Bafiertam, a Bioequivalent of Tecfidera, Receives Tentative OK from FDA for RRMS

Alberto Molano, PhD avatar

by Alberto Molano, PhD |

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Gilenya and Tecfidera study

Banner Life Sciences has received tentative approval from the U.S. Food and Drug Administration (FDA) for its new drug application (NDA) for Bafiertam (monomethyl fumarate), a novel bioequivalent of Biogen’s Tecfidera (dimethyl fumarate) for the treatment of relapsing-remitting multiple sclerosis (RRMS).

Final approval is expected no later than June 2020, the company announced.

According to the FDA, Bafiertam satisfies the bioequivalence, safety, efficacy, and quality standards required for approval. Bioequivalence means that equivalent doses of two medicines provide the same amount of active ingredient, at the same rate, and at the correct site of action.

The active ingredient of Bafiertam is monomethyl fumarate,  a compound that can cross the blood-brain barrier. Tecfidera is quickly converted from dimethyl fumarate into monomethyl fumarate in the body. Tecfidera is thus considered to be a “prodrug” of Bafiertam, meaning it is a pharmacologically inactive compound that can be converted to a pharmacologically active one once inside the body.

Tecfidera has been shown to reduce the relapse rate in MS patients compared to placebo. Although the mechanism of action of Tecfidera and Bafiertam is still not well understood, both have been shown to activate a transcription factor known as nuclear factor (erythroid-derived 2)-like 2 (Nrf2), which may protect neuronal cells against oxidative stressIn MS, inflammation and oxidative stress damage the protective myelin sheath of nerve fibers (axons).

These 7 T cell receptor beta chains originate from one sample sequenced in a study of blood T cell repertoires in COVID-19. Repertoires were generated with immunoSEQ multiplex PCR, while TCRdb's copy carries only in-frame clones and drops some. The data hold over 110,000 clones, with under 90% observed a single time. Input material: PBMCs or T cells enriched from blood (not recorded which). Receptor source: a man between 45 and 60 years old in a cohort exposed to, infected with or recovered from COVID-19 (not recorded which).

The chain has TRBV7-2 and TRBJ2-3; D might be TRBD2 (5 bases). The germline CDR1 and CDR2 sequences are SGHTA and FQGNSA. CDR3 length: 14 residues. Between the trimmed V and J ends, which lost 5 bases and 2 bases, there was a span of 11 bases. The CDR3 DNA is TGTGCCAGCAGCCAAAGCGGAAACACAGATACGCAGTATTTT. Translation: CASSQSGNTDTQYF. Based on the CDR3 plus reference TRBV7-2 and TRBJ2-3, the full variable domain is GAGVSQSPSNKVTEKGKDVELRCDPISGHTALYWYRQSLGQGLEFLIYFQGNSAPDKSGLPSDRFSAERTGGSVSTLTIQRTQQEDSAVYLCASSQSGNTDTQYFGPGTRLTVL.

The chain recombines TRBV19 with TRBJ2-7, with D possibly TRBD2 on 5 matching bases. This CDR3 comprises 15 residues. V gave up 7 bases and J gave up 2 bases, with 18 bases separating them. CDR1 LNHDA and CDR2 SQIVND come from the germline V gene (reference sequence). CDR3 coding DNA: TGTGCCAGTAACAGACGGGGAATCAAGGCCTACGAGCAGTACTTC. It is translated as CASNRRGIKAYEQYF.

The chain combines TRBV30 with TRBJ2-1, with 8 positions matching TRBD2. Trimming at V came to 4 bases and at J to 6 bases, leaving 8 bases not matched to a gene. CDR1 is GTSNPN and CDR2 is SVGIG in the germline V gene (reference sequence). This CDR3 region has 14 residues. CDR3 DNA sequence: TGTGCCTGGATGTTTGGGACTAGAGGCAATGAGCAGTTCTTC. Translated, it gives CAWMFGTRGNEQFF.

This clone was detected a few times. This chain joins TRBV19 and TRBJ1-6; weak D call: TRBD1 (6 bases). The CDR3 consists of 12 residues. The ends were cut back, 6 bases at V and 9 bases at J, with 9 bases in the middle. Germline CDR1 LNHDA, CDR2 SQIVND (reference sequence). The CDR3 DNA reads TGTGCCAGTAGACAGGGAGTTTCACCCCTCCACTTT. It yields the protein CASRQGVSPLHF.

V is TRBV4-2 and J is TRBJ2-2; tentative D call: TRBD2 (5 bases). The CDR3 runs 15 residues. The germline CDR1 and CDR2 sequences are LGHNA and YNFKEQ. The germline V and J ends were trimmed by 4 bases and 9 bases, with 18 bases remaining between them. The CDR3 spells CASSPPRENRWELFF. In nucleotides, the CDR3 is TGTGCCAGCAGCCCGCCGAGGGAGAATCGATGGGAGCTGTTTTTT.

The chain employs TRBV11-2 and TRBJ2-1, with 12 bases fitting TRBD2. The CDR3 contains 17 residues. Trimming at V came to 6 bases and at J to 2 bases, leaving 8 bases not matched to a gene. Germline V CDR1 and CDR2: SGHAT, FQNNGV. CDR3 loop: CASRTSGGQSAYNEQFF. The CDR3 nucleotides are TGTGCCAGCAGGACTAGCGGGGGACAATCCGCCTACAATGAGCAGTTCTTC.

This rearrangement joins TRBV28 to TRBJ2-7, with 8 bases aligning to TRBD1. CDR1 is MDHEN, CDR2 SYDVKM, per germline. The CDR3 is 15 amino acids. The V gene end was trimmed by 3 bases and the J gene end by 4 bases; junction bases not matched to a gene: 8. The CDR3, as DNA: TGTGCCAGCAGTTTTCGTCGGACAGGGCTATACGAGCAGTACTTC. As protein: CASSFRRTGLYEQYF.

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In addition, Tecfidera has been shown to alter the profile of the immune system, reducing the number of blood lymphocytes (particularly the pro-inflammatory subsets), and to block pro-inflammatory cytokine production, shifting the overall immune response to an anti-inflammatory profile.

Biogen claimed that Bafiertam would infringe patents related to Tecfidera, opening a litigation process. However, a lawsuit was dismissed in September 2018, so full FDA approval is expected once Biogen’s current patent expires on June 20, 2020. Approval may come sooner depending on the outcome of pending litigation with Biogen regarding this patent.

“We are very pleased with the FDA’s tentative approval and this important milestone brings us one step closer to providing another treatment option to patients living with relapsing-remitting multiple sclerosis,” Franck Rousseau, MD, chief executive officer of Banner Life Sciences, said in a press release.

“In anticipation of final approval, we will establish our commercial vehicle, continue developing the clinical profile of Bafiertam and refine our strategic positioning for this important drug,” Rousseau said.

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